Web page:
GLASGOW, Del — The Glass Kitchen, a well-known dining spot in Glasgow for more than 60 years, met its final end this week when a demolition crew tore down the building that sits between the northbound and southbound lanes of U.S. 40.
The demolition will make way for an Autobell Car Wash on a portion of the 2.1-acre property at 2466 Pulaski Highway. A second tenant may be added later.
Owner Scott Cochran told the New Castle County Historic Review Board in 2019 that the Glass Kitchen building was “dilapidated and outdated,” with a leaky roof and other issues that were too expensive to repair.
“Our CPA told me personally we should have closed the restaurant three years before we did,” Cochran said. “Very difficult. Hardest thing I’ve ever had to do.”
The Glass Kitchen was opened in 1952 by Pryor “Pappy” Neuber, who ran a mess hall in the army and dreamed of building a restaurant with a glass enclosed kitchen that would allow patrons to watch their meals being prepared.
In those days before the advent of interstates, Route 40 was a major thoroughfare, and the restaurant quickly became popular with locals and travelers alike.
Charles Schreder took over ownership from Neuber, and he ran it for decades before willing the business to Cochran and two other longtime employees.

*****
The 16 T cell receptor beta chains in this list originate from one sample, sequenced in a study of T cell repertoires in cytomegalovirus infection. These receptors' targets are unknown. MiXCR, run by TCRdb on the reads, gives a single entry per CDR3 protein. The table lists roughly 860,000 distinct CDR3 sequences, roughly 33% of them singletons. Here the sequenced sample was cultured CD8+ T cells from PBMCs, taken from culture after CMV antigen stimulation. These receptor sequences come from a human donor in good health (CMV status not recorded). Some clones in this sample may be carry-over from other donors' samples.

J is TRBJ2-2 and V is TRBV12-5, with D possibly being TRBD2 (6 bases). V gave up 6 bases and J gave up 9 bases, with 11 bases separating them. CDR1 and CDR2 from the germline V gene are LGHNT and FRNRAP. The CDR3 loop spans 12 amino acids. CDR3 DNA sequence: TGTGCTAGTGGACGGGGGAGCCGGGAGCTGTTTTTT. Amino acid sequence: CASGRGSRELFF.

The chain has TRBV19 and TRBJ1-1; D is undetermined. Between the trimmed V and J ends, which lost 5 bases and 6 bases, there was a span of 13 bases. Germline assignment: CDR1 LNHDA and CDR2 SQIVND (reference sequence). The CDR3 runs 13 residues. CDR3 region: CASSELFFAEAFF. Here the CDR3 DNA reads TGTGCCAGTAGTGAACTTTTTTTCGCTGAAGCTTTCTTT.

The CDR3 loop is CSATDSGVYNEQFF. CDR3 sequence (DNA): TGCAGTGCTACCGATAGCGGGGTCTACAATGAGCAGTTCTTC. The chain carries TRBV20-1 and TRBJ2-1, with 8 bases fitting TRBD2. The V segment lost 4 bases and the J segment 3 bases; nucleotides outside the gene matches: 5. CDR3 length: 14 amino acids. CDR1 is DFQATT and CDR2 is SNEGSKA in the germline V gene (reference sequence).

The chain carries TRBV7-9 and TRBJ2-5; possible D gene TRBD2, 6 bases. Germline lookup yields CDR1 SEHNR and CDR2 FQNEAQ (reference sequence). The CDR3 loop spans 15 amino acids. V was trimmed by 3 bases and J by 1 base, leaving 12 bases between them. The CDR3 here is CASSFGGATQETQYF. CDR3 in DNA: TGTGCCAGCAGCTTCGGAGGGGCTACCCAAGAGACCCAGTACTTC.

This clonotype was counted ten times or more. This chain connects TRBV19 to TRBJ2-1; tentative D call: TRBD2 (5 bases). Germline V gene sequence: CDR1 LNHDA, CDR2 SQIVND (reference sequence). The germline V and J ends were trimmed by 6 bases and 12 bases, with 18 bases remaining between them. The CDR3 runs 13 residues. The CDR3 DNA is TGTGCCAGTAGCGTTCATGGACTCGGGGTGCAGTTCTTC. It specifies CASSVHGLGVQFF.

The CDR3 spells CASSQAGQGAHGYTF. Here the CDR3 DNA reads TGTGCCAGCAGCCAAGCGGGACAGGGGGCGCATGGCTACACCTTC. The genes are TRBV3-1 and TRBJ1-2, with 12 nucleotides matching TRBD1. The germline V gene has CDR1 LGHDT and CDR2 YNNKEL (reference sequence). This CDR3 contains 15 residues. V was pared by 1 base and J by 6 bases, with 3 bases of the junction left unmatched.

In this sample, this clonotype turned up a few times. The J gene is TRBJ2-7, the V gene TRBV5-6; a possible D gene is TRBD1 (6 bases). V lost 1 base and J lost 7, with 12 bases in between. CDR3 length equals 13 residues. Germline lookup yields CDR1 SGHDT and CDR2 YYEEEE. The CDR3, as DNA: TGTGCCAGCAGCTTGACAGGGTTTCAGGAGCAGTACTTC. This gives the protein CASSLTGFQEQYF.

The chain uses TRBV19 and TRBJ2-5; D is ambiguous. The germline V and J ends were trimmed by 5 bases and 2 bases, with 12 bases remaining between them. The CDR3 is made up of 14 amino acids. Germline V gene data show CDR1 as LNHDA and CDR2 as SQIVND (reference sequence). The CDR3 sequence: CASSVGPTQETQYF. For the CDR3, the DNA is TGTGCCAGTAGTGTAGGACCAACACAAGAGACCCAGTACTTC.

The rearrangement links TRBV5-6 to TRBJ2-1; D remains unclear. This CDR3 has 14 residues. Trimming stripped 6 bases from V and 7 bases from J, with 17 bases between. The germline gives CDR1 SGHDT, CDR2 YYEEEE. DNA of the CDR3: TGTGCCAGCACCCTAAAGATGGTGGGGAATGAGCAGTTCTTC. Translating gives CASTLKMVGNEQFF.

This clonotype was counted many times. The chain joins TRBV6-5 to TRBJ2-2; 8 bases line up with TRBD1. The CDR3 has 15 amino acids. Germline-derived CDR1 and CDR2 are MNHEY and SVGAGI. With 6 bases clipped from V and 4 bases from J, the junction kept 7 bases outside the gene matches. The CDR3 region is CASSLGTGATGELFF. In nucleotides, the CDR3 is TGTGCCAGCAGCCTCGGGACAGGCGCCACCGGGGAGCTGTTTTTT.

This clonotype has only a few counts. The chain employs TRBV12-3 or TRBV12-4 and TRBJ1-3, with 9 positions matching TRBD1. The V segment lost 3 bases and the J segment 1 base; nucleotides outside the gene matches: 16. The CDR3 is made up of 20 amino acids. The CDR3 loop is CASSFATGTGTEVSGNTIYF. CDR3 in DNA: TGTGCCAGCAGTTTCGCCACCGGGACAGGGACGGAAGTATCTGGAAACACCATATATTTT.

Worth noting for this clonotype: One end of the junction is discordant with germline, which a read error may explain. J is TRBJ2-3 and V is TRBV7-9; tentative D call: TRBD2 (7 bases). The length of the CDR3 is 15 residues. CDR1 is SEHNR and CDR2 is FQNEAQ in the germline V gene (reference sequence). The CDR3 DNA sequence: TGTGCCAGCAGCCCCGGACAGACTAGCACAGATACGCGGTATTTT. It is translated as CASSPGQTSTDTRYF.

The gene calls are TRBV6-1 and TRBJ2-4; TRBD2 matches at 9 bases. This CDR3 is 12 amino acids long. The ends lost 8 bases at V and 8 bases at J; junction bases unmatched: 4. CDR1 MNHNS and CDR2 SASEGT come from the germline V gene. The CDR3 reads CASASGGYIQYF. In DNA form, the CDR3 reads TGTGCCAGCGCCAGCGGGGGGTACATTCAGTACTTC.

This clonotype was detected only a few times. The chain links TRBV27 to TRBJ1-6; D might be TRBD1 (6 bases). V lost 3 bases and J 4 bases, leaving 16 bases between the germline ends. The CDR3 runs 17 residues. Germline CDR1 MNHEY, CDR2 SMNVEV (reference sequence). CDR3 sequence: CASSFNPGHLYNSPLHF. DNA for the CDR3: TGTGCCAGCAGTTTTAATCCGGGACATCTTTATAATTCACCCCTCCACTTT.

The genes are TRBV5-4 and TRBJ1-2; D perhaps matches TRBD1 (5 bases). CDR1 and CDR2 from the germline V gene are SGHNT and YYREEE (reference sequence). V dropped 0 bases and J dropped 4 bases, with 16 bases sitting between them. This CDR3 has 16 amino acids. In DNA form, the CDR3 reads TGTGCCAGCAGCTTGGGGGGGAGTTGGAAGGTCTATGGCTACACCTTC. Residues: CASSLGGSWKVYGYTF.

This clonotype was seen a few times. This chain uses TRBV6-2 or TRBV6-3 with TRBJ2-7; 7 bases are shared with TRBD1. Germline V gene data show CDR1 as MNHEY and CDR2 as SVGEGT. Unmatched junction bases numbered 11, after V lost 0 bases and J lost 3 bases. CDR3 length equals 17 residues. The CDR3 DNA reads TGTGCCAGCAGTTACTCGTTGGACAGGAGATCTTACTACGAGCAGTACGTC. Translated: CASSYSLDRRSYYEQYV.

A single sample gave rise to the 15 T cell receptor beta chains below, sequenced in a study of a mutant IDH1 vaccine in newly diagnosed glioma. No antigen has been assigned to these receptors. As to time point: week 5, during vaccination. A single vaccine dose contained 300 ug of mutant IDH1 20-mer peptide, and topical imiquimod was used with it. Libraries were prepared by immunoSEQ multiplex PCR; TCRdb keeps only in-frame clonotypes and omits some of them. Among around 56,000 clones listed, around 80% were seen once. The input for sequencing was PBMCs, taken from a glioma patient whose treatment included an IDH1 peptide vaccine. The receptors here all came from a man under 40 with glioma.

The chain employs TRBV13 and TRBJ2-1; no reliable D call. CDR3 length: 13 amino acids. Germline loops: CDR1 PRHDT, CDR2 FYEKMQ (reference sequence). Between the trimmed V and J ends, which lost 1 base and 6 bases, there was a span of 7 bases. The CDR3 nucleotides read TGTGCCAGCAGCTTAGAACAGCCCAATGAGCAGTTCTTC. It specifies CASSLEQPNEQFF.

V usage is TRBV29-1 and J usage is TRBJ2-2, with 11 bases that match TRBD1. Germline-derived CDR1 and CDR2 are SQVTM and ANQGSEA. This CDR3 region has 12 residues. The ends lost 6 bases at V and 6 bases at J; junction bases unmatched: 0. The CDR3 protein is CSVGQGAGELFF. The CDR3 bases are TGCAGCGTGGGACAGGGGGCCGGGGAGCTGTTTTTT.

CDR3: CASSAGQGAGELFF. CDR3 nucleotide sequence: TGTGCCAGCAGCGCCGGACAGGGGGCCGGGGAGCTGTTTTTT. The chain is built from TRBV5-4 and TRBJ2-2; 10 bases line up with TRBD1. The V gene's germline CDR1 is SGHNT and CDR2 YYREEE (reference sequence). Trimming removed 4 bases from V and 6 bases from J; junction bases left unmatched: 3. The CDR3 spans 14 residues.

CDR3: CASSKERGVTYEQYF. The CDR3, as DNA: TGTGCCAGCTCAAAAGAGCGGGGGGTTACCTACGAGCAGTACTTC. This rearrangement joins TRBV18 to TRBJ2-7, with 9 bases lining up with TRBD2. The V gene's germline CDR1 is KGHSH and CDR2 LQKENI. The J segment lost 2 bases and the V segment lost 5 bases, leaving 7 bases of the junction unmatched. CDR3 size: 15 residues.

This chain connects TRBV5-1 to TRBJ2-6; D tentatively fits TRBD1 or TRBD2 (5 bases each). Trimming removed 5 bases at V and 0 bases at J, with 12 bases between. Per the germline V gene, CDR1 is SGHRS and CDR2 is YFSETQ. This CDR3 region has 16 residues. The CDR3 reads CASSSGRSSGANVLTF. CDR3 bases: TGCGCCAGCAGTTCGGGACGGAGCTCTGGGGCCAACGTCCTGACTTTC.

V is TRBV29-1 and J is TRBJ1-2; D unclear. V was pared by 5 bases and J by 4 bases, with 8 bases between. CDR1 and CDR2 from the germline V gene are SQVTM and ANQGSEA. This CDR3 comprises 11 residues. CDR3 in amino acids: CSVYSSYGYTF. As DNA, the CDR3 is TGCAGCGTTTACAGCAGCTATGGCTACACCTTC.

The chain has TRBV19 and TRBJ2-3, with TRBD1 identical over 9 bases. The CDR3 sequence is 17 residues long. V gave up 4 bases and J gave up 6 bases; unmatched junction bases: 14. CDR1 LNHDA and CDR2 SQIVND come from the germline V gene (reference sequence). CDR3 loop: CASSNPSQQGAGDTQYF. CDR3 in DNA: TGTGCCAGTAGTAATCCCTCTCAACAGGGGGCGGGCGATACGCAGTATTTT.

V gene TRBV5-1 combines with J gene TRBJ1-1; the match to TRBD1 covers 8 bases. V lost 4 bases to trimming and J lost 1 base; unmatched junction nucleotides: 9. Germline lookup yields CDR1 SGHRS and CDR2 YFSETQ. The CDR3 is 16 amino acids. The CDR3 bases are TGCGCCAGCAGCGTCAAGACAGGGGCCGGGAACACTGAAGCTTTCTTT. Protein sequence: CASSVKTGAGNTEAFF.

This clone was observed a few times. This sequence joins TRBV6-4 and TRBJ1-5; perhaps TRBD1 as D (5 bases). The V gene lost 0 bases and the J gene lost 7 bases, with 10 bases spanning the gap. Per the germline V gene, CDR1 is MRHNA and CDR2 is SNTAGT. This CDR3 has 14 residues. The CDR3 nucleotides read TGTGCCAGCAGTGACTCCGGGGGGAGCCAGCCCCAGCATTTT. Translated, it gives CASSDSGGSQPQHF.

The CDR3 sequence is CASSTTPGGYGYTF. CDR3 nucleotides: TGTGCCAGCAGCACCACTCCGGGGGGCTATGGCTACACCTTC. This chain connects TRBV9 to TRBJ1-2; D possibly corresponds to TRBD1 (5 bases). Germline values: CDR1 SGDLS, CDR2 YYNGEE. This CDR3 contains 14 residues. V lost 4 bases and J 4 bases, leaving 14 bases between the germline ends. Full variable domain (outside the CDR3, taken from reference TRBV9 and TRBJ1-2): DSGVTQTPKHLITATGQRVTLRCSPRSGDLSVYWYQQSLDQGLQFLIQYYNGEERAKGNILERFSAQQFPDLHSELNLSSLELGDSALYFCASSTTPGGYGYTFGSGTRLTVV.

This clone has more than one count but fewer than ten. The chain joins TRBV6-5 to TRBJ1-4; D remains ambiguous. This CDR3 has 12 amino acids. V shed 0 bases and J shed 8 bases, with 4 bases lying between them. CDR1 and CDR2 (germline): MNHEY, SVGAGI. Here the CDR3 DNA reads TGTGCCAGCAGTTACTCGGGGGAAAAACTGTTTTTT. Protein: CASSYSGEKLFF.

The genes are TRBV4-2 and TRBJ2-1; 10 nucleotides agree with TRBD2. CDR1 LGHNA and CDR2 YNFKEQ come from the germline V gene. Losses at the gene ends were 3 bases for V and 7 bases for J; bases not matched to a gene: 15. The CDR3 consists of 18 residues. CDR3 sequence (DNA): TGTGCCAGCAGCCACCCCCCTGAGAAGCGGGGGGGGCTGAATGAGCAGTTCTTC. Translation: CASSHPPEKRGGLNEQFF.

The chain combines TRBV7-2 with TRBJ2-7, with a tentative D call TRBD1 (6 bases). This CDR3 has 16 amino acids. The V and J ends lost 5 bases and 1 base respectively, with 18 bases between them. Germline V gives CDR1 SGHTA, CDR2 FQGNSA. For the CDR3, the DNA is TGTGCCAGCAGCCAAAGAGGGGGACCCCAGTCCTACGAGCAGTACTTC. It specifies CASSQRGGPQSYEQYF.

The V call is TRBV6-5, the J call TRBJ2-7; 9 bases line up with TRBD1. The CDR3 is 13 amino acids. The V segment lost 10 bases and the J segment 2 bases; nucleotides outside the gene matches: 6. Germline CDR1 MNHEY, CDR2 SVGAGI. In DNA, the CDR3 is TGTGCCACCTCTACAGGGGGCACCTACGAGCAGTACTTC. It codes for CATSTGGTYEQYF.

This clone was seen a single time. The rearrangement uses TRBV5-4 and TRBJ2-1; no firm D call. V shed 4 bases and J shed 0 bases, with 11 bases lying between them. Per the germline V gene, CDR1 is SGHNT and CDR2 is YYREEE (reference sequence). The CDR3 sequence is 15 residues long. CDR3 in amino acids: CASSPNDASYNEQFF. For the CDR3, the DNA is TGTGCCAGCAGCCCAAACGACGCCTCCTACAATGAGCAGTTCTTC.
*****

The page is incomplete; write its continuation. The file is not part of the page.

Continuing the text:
Ultimately though, changing consumer habits and increased competition from chain restaurants began to take their toll.
“We dealt with an older cliental that had to choose between prescription drugs and whether they were going out to eat or whether they were putting gas in their car,” Cochran said. “As time moved on, it became more and more difficult. We couldn’t raise prices because of sticker shock, and we couldn’t advertise to compete with the national and regional chains.”
The restaurant added breakfast offerings and expanded its hours, but it wasn’t enough to increase profitability. In its last year, the Glass Kitchen was losing upward of $8,000 a month, and Cochran even took out a loan to meet payroll in an effort to keep the restaurant afloat.
Eventually, mounting losses and the need for expensive renovations forced the closure of the restaurant in March 2019.
As a condition of approval for demolition of the historic structure, Cochran contracted with the University of Delaware to conduct historic documentation of the building. He also agreed to donate archival documents such as menus and flyers to the Delaware Public Archives.